The summer solstice, the longest day of the year, the day when day and night are of equal length, has passed. Now every day is a few minutes shorter though the difference is not noticeable from one day to the next.
It’s summertime. Broadleaf trees support canopies of green leaves, bushes are stacks of greenery. Maples have shed their winged seeds, oaks and walnuts are beginning to grow nuts. Apple and other fruit trees are growing fruit.
The barn swallows that nest in our barn have produced one brood and are feeding nestlings of a second brood. The young of a pair of robins that built a nest on a beam under the eave of our barn are out of the nest.
I’ve seen them on the lawn, hopping after the adult birds, learning to find and get worms and beetles and other fare for themselves.
A robin with head cocked appears to be looking at the ground with one eye but its not. It’s listening, or so they say, though I don’t know how anybody can tell whether a robin is looking or listening, nor do I know how a young robin can tell that one of its parents, the parent it’s following, is looking or listening.
We pay a neighbor boy every other week to mow the grass in our yard, and the clover and plantain and other vegetation. Our lawn is a smorgasbord of grass and other vegetation, weeds. We’ve been advised to spray the lawn with weed killer, but we’re prejudiced against using chemicals so we live with the weeds, and the ants and beetles wood ticks and other critters that live in the grass and the ground beneath the grass.
Other birds have nests in the trees and bushes of our yard. I haven’t found other nests but cardinals and house wrens sing from the trees and bushes around our house, indicating that they have nesting territories and nests. Many birds, black-capped chickadees, white-breasted nuthatches, house finches, downy and red-bellied woodpeckers, blue jays, ruby-throated hummingbirds and house sparrows come to our bird feeders daily and must have nests in the trees and bushes of the yard. For these birds, and because we like to see them, we stock the feeders year-round.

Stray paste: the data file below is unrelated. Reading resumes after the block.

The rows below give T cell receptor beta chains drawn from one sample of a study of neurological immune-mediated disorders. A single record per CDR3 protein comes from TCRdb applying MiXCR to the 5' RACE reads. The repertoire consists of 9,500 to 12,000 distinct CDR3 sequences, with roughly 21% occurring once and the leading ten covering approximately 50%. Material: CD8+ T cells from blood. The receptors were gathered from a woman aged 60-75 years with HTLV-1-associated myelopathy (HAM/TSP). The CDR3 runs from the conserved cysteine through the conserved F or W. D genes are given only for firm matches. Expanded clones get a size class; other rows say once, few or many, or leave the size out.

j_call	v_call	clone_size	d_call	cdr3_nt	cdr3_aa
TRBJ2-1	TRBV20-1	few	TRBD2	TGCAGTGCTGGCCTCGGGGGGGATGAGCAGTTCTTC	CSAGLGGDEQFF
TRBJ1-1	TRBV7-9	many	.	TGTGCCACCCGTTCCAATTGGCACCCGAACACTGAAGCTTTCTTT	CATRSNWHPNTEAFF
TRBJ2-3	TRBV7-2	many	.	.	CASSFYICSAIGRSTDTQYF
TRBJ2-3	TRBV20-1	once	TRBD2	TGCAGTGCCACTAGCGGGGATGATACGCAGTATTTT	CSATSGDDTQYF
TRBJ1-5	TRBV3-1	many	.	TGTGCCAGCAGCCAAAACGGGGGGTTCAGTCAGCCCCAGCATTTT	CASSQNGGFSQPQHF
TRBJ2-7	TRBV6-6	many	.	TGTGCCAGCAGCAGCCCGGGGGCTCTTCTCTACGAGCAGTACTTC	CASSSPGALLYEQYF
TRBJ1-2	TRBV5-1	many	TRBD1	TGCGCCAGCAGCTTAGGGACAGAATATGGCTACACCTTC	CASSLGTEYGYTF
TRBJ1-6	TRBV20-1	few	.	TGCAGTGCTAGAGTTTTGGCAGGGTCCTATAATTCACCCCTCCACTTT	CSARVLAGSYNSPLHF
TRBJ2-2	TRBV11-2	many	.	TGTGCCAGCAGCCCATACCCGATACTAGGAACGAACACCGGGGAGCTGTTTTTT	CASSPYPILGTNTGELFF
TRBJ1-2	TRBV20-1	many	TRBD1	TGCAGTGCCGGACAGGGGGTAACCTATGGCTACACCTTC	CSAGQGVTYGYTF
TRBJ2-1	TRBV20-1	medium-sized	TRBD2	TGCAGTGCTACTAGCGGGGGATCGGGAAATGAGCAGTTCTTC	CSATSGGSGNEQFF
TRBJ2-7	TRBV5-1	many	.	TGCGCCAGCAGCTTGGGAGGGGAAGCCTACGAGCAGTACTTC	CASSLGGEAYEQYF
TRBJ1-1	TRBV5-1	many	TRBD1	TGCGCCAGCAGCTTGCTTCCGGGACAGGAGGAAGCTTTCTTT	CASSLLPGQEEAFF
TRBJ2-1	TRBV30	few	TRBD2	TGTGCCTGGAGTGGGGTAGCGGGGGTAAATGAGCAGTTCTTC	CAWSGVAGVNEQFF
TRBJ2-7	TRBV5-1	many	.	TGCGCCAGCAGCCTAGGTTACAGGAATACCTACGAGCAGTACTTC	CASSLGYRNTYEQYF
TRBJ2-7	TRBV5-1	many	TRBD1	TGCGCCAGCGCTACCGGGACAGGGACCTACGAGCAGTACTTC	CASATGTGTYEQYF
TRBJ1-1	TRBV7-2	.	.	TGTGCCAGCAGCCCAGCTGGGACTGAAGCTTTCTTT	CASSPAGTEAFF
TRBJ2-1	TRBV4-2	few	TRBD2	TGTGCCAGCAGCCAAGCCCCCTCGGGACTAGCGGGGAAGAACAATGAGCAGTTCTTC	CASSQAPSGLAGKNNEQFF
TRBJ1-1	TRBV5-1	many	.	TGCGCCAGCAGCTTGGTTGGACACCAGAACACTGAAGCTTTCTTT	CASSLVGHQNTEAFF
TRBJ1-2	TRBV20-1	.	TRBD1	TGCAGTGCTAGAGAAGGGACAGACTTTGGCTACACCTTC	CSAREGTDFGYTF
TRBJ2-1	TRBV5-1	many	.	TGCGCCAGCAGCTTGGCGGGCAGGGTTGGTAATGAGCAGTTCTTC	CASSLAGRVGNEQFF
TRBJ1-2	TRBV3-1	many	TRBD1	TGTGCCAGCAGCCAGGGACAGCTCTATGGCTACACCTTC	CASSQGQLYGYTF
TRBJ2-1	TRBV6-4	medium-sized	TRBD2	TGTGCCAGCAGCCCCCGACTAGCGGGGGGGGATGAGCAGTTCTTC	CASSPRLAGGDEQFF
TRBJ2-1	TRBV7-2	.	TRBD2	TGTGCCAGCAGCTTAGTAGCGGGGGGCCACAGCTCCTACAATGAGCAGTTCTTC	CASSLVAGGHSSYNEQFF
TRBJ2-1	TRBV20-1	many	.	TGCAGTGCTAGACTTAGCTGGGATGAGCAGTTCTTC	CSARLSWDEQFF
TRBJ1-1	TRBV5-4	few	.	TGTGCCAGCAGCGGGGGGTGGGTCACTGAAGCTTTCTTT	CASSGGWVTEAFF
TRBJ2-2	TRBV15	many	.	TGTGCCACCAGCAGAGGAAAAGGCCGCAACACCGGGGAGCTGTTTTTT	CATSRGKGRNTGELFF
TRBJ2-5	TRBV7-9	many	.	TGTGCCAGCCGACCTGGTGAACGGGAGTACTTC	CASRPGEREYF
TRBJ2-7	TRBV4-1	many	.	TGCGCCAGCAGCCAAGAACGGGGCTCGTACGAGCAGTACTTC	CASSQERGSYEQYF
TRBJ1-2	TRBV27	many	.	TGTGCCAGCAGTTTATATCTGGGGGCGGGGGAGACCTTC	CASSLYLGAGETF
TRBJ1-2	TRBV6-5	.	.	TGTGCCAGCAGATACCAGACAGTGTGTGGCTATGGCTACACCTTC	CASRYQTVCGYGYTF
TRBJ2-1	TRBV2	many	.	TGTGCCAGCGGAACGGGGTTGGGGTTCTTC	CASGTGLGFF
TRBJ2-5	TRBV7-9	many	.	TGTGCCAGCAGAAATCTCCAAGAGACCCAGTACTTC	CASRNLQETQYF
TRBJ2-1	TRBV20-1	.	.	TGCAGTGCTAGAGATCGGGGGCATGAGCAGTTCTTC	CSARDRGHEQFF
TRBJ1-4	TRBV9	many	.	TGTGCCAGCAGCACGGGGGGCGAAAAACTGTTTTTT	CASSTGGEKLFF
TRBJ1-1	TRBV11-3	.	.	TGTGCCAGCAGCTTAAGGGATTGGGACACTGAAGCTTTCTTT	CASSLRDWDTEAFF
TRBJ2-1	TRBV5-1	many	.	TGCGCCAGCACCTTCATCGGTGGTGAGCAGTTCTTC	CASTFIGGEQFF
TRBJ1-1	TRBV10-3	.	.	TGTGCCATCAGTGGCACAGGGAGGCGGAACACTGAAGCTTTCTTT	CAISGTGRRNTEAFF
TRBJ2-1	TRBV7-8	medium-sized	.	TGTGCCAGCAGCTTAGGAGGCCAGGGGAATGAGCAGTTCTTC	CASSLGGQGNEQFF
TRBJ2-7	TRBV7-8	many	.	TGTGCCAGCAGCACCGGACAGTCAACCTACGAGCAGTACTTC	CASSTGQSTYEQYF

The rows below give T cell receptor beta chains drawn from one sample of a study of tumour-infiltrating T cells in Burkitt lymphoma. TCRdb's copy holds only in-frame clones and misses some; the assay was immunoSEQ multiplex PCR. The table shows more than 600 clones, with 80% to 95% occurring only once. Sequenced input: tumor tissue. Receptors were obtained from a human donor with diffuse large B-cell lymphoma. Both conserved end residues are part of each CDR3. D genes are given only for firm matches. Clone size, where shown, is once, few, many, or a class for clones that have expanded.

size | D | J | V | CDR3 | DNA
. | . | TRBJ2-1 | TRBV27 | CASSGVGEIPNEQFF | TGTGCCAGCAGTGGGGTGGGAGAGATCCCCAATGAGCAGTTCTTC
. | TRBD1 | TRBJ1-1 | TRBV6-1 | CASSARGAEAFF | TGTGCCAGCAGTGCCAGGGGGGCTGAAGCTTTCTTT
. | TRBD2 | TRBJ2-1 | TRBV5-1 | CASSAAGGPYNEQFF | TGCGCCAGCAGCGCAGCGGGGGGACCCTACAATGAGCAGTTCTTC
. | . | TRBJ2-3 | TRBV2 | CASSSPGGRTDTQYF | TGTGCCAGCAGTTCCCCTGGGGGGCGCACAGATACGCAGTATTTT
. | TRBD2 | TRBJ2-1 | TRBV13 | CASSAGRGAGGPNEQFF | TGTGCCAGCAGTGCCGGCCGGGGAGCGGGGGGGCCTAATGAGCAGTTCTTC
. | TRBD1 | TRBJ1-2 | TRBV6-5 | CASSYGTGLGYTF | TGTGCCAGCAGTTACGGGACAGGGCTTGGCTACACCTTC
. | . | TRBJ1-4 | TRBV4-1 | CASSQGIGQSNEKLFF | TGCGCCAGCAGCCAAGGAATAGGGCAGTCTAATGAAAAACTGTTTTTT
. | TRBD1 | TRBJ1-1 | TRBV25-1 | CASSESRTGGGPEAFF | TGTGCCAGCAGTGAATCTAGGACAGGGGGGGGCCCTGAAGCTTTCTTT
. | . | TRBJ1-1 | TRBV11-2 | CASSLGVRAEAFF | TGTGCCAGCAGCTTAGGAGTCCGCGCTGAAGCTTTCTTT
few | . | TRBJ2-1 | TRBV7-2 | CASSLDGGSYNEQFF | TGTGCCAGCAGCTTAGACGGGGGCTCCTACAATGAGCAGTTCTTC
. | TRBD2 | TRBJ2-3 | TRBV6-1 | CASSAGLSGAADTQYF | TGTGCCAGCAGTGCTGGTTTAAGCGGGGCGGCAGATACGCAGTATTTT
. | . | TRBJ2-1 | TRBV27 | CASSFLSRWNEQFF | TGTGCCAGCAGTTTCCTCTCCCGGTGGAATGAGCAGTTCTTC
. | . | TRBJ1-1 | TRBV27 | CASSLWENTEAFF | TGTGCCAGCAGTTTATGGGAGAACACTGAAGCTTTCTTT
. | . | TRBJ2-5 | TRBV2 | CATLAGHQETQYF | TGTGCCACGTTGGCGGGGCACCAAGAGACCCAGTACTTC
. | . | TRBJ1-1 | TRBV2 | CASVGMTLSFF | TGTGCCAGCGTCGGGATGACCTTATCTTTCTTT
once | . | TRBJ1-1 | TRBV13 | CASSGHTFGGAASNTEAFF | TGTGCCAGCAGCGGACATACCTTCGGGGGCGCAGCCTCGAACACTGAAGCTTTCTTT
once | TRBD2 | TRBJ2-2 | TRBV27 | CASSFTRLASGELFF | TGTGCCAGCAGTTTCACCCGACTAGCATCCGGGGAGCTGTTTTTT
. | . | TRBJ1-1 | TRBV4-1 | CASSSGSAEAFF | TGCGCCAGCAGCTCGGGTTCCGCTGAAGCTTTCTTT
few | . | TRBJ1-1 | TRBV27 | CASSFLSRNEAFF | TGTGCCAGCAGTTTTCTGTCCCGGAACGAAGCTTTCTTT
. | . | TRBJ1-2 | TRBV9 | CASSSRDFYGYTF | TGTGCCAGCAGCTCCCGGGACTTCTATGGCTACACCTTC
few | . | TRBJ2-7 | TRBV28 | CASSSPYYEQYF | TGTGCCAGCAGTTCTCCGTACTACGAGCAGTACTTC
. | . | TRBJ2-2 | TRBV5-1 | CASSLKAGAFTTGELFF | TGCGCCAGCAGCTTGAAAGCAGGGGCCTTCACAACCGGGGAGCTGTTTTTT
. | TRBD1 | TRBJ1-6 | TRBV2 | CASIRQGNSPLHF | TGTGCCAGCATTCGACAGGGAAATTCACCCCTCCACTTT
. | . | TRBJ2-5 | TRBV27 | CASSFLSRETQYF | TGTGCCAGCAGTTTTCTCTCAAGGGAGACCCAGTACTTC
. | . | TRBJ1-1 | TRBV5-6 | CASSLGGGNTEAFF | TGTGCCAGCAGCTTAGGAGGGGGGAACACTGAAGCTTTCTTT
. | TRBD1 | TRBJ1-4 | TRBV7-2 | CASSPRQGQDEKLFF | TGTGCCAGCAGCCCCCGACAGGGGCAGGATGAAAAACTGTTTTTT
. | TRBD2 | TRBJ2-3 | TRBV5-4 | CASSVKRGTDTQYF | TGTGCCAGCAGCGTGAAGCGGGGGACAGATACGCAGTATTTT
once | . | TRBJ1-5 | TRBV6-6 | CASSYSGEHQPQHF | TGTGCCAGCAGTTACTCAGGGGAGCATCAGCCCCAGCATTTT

Tree swallows fly in and out of holes in the trees around the marsh by our pasture and male red-winged blackbirds call from the cattails. A pair of mute swans live in the area, and had a nest, a platform of flattened cattails, on one side of the marsh. Now, the eggs have hatched, the cygnets are able to swim and the adults lead them about the marsh throughout the day.
The swans are dominant and drove ducks and geese out of our marsh. But on other marshes, ducks have ducklings and geese have goslings.
A great blue heron, sometimes two, visit our marsh regularly but they don’t nest there. Great blue herons build large bulky nests of sticks in the tops of trees. They nest together in rookeries, often several nests in a single tree. I have visited great blue heron rookeries and been splattered with excrement when walking beneath the nests. But I don’t know presently of any great blue herons’ rookery.
Mosquitoes and flies, house flies and barn flies and deer flies and horse flies, are out and about and annoying. Butterflies are active during the day, and at night lightning bugs flash. Also at night, moths circle about outdoor lights.
Frogs croak out in our marsh and sometimes leave the marsh. Turtles sun themselves on downed tree branches in our marsh when the sky is clear and the sun is shining brightly. Turtles also sometimes leave the marsh and wander. Tree frogs call daily when the weather is fair.
All in the good old summertime.